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Everything posted by mistermikev

  1. right on. I thought I had seen you use a router plane setup b4. one way or another - got her done.
  2. well... my router jig is adjustable in height so... idk if that's what you mean. also, I find cannons or hammers get the most use in my tool arsenal! Everything looks like a nail... er, um... cannon fodder.
  3. would have been a good use for a router plane jig. I got an extra one but I'm pretty sure I'd have to mortgage my house to ship it to you!! at the end of the day... doesn't matter how you get to the church... just that you are there. I'm sure I'm repeating myself... by that top is really lovely in natural.
  4. the glow in the dark accent ferrule surrounds is really a nice detail. "It's the little things". cudos.
  5. right on. that looks great. almost looks metallic. some nice curves there too.
  6. for some reason one of your pictures or videos isn't showing... 7th down. looks good. the green and natural contrast is really classic.
  7. that's a really nice looking guitar. afa neck pocket... for me... I like to lay things out. I know that Ash's advice above has worked great for him and many and is rock solid... but just more comfortable mocking things up in an editor and being able to see it virtually and "play" with the angle. really was surprised the first time I did it how arbitrary the angle really is. If you factor in the fact that you could (in theory) plane off some of your top at an angle too... or just plane the pocket at an angle... there is a surprising amount of play. in the interest of providing options... it's one you could consider. when I've done it... I lay things out actual size in graphic editor. I mock up a sideview of all components... my body, plug in a mock neck, add frets based on my actual fret height, mock up my exact bridge minimum height at my actual scale length, put a line in to act as the string sitting 1/64th above the fret. I take the neck as one whole component and rotate it and I can see where minimum is and decide if I want to go more or minimal. as biz pointed out... this lets you see the sideview and anticipate where the fretboard edge is going to be in relationship to the end of the guitar. anywho, just a thought.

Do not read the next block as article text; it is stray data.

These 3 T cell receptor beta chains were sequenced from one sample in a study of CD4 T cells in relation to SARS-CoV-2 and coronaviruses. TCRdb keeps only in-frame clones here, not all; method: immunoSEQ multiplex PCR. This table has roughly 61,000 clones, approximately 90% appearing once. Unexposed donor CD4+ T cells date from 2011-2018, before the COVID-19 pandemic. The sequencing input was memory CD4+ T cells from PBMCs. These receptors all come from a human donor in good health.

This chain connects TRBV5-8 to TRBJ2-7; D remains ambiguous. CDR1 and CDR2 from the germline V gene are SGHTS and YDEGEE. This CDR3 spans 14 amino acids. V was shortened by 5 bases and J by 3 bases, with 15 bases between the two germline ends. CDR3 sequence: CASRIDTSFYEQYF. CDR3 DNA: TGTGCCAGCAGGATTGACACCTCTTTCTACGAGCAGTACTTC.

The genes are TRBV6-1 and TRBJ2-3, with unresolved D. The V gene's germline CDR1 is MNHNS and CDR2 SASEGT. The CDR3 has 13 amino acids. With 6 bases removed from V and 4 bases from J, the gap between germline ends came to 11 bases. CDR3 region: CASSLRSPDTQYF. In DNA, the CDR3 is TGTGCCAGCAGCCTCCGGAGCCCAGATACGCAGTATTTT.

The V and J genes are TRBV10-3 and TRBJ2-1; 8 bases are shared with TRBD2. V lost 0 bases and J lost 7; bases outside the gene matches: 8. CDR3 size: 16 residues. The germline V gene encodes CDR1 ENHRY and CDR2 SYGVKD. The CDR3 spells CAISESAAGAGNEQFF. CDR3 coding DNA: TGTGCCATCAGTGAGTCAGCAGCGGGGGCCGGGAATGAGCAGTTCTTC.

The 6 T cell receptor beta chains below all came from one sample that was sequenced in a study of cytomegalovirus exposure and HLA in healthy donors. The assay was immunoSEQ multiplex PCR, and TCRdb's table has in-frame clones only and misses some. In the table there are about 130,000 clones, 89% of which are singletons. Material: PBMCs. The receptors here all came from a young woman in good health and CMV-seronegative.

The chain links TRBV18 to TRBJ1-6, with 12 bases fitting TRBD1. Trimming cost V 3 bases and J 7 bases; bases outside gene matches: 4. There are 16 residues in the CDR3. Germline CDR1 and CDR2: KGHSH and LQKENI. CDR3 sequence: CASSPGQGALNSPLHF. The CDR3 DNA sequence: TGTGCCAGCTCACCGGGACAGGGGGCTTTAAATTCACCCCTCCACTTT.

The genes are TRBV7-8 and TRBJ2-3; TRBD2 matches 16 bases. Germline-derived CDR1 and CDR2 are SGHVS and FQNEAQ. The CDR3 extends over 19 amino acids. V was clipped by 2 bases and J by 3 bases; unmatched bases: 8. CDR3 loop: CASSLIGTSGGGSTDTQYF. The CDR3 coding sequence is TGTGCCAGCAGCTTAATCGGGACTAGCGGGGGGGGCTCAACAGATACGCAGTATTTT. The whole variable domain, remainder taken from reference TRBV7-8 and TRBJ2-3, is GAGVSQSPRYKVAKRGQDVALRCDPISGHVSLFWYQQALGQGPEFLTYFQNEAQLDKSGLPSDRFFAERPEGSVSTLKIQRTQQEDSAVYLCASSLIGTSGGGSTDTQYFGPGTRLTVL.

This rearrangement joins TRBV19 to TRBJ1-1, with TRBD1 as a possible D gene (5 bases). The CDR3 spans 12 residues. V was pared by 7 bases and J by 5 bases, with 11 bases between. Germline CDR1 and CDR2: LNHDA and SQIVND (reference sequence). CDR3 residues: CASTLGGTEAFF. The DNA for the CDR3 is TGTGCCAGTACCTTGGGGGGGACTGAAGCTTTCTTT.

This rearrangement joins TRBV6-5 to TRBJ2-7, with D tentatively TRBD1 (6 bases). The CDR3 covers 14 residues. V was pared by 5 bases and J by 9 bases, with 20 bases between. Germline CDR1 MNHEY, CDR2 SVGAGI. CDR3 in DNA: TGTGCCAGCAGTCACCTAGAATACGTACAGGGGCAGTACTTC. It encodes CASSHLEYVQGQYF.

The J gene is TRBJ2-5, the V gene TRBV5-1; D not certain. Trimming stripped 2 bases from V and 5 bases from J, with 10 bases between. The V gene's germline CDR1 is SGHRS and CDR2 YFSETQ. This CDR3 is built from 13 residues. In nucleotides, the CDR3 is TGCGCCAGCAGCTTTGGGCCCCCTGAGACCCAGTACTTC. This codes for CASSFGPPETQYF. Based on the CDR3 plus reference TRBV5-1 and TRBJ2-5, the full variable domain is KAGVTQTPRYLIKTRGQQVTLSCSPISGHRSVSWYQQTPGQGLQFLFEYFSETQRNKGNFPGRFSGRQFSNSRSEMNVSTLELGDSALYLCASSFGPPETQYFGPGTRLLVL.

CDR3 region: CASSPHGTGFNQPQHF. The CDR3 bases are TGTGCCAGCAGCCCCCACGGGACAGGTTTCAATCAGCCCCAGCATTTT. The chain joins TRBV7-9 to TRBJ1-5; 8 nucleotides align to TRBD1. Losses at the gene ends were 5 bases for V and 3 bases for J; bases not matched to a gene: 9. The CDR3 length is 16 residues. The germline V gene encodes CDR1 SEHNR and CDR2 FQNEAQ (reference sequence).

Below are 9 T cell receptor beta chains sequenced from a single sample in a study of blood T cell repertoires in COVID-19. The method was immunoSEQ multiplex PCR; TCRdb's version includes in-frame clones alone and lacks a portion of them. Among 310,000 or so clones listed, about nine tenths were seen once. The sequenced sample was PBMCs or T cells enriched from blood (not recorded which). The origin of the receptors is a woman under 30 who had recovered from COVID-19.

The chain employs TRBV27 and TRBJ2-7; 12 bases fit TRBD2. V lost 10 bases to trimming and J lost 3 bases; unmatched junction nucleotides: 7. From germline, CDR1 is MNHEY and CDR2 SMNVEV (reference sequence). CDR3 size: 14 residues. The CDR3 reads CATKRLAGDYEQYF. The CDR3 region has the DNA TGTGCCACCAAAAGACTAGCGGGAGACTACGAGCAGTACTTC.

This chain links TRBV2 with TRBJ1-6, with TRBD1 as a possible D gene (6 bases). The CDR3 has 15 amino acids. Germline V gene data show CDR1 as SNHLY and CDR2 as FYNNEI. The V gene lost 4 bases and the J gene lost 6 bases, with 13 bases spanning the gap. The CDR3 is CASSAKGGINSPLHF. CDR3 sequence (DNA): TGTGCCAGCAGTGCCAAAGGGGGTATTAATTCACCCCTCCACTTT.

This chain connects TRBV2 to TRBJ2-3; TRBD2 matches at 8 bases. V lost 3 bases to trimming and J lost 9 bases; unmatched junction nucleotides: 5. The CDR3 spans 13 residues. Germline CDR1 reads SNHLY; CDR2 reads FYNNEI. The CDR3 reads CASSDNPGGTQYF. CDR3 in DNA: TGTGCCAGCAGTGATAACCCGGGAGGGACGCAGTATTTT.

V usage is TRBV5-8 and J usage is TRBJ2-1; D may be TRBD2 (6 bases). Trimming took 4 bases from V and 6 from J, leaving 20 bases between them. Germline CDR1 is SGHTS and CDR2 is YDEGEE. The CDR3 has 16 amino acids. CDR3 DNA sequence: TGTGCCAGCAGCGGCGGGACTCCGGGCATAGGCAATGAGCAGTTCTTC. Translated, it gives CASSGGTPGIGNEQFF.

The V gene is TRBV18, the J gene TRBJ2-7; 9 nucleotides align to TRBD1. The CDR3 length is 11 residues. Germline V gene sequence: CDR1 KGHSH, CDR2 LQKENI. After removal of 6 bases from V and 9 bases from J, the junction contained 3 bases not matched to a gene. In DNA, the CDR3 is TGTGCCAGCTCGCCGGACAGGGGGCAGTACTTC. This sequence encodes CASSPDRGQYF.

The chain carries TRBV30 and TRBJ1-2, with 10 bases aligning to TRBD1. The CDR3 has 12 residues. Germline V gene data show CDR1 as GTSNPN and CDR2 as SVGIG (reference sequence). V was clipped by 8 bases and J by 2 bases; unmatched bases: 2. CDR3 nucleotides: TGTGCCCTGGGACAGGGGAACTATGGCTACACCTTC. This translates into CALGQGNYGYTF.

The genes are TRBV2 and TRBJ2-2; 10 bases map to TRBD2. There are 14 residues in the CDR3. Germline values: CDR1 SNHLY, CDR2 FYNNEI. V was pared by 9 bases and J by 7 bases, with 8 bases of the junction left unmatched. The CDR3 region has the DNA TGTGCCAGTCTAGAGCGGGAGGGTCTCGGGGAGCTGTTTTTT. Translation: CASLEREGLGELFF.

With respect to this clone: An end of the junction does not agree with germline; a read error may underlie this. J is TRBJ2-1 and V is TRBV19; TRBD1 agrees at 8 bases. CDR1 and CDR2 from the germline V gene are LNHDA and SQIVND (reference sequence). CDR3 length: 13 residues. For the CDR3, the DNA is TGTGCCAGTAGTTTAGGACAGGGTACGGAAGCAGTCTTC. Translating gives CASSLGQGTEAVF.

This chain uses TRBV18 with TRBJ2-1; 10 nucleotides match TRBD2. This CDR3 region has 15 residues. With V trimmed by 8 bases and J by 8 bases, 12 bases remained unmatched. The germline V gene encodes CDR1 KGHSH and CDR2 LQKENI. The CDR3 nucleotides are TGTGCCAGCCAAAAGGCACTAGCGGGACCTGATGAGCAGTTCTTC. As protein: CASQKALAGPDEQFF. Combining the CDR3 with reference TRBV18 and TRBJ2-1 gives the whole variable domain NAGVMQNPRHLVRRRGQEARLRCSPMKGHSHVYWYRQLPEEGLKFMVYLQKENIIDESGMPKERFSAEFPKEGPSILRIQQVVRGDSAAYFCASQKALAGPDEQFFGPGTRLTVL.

8. i too am a big fan of mohawk. Before I had a compressor I was all about their lacquer color tone series... still have a can of that that I have to use. About the best quality from a rattle can I've ever experienced. Now, using their guitar nitro lacquer and it's also very nice. Can't recommend them enough.
  9. hehe, nothing quite like fully admitting you forgot the lyrics. In high school... i did a benefit with this band... and we played war pigs and I sang... couldn't remember the lyrics to last verse and was not able to admit it (now in darkness world stops turning...). so we just did this extended version where I stalled by saying I wanted to see everyone banging their heads. I wish I had had the balls to just admit it... and then have someone remind me. Comes off pretty balsy, lol.
  10. i'm not really a modern guy... but that's a nice build. good job. typically p90s do get a 500k and singles a 250, but looks like you got it on the run.
  11. there is some spray... well just watch this video (i believe it's butle cellusolve(spelling!!))
  12. I don't know if this would have saved you completely... but a while back i saw a video comparing a number of commercial/diy end grain sealers... and the jist of it was that elmers white glue (not wood glue... the kind you use with glitter!) was better than many and almost as good as some of the expensive options. Been using it to seal my end grain since. afa top twist... i haven't had to fix twist but I have def fixed cup. I've done the sprits of water followed by weight and repeat... but never submerged them. Typically this has fixed them a little, but never completely flattened them... and I just ended up clamping them flat to cut a join and sanding out any leftover irregularities. The best thing I've found is just to leave them sit for a long time with a bunch of weight on them and dry. that takes a long time and may not completely fix the issue, but it's a lot less effort!!.
  13. I can confirm... yonico is def chinese. that said... they are really great bits... been using them for a while. You wouldn't expect them to last like whiteside and they don't... but when they are new they sure cut like whiteside. I would wager they last longer than the bosch or other "mid grade" bits. cool thread and a lot of detail there... I do mine by cnc now but had considered this route a while back... I'm guessing this will be a very useful thread for many. cudos.